Numbers — even rational numbers — don’t exist. You can point to three apples which exist, but the number three itself is just a concept. It exists the way Sherlock Holmes exists, but not the way the universe does. Nobody can argue that God does not exist in that way as well, since people obviously discuss the concept of God, but everything which has ever been named or even thought of exists in that sense. Thor exists, Care Bears exist, Hannibal Lechter exists. It’s a silly definition of existence if you ask me.

  6. Mark says:

    JA,
    But does the continuum exist in the same way as the Care Bears?

    (btw: you should also read Ilium/Olympos by Dan Simmons) the existence (or not) of fictional realities figures into the plot.)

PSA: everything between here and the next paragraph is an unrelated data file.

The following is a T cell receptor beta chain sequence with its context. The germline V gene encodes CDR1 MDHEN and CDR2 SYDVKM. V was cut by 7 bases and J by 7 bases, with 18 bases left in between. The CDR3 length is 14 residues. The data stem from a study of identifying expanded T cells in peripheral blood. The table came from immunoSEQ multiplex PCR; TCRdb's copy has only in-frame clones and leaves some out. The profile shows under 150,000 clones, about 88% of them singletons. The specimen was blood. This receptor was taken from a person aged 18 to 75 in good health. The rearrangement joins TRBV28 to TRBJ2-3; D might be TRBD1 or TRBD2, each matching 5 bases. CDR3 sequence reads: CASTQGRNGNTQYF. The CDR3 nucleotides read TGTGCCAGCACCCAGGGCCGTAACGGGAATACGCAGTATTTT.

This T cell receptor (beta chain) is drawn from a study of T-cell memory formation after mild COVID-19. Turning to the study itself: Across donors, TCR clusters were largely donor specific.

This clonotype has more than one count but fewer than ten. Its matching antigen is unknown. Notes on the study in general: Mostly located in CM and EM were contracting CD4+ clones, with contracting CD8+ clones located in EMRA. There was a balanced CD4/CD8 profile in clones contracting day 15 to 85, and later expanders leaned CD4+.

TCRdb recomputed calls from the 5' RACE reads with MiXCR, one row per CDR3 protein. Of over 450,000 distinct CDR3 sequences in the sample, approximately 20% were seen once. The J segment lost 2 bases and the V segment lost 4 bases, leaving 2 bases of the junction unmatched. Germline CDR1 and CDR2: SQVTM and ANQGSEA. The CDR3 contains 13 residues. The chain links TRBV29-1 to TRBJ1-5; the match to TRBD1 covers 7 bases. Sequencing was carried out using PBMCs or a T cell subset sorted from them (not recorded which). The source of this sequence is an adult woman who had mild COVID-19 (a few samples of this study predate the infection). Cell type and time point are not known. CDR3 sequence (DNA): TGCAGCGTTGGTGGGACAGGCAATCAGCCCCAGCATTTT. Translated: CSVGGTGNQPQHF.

7. What is “the continuum?”

  8. Mark says:

    JA,
    Space-time. Is space/time continuous or discrete? You can only measure rational numbers (which are not dense on the line (technically Lesbegue measure 0) hence my use of the term “discrete”), but continuous methods are typically used to describe motion and … well … physics (e.g., calculus and differential manifolds).

    Is your impression that the 4+ dimensional world you inhabit is continuous (differentiable) … or not? Is differentiability a reflection of something “real” or not? How does the reality of the differentiability of space differ from the non-realness of Care Bears?

  9. I’m not a physicist, but I don’t think we yet know if the universe is continuous or discrete. From my very amateur understanding of quantum physics, it seems more likely to be discrete, but who knows what the future holds.

    How does the reality of the differentiability of space differ from the non-realness of Care Bears?

    I guess properties of real things are real, but we have to be careful not to confuse those properties with Platonic ideals. For example, the sun may be approximately spherical, but that doesn’t imply that geometrically perfect spheres are real. Abstract concepts can approximate real things, but they can’t be real things.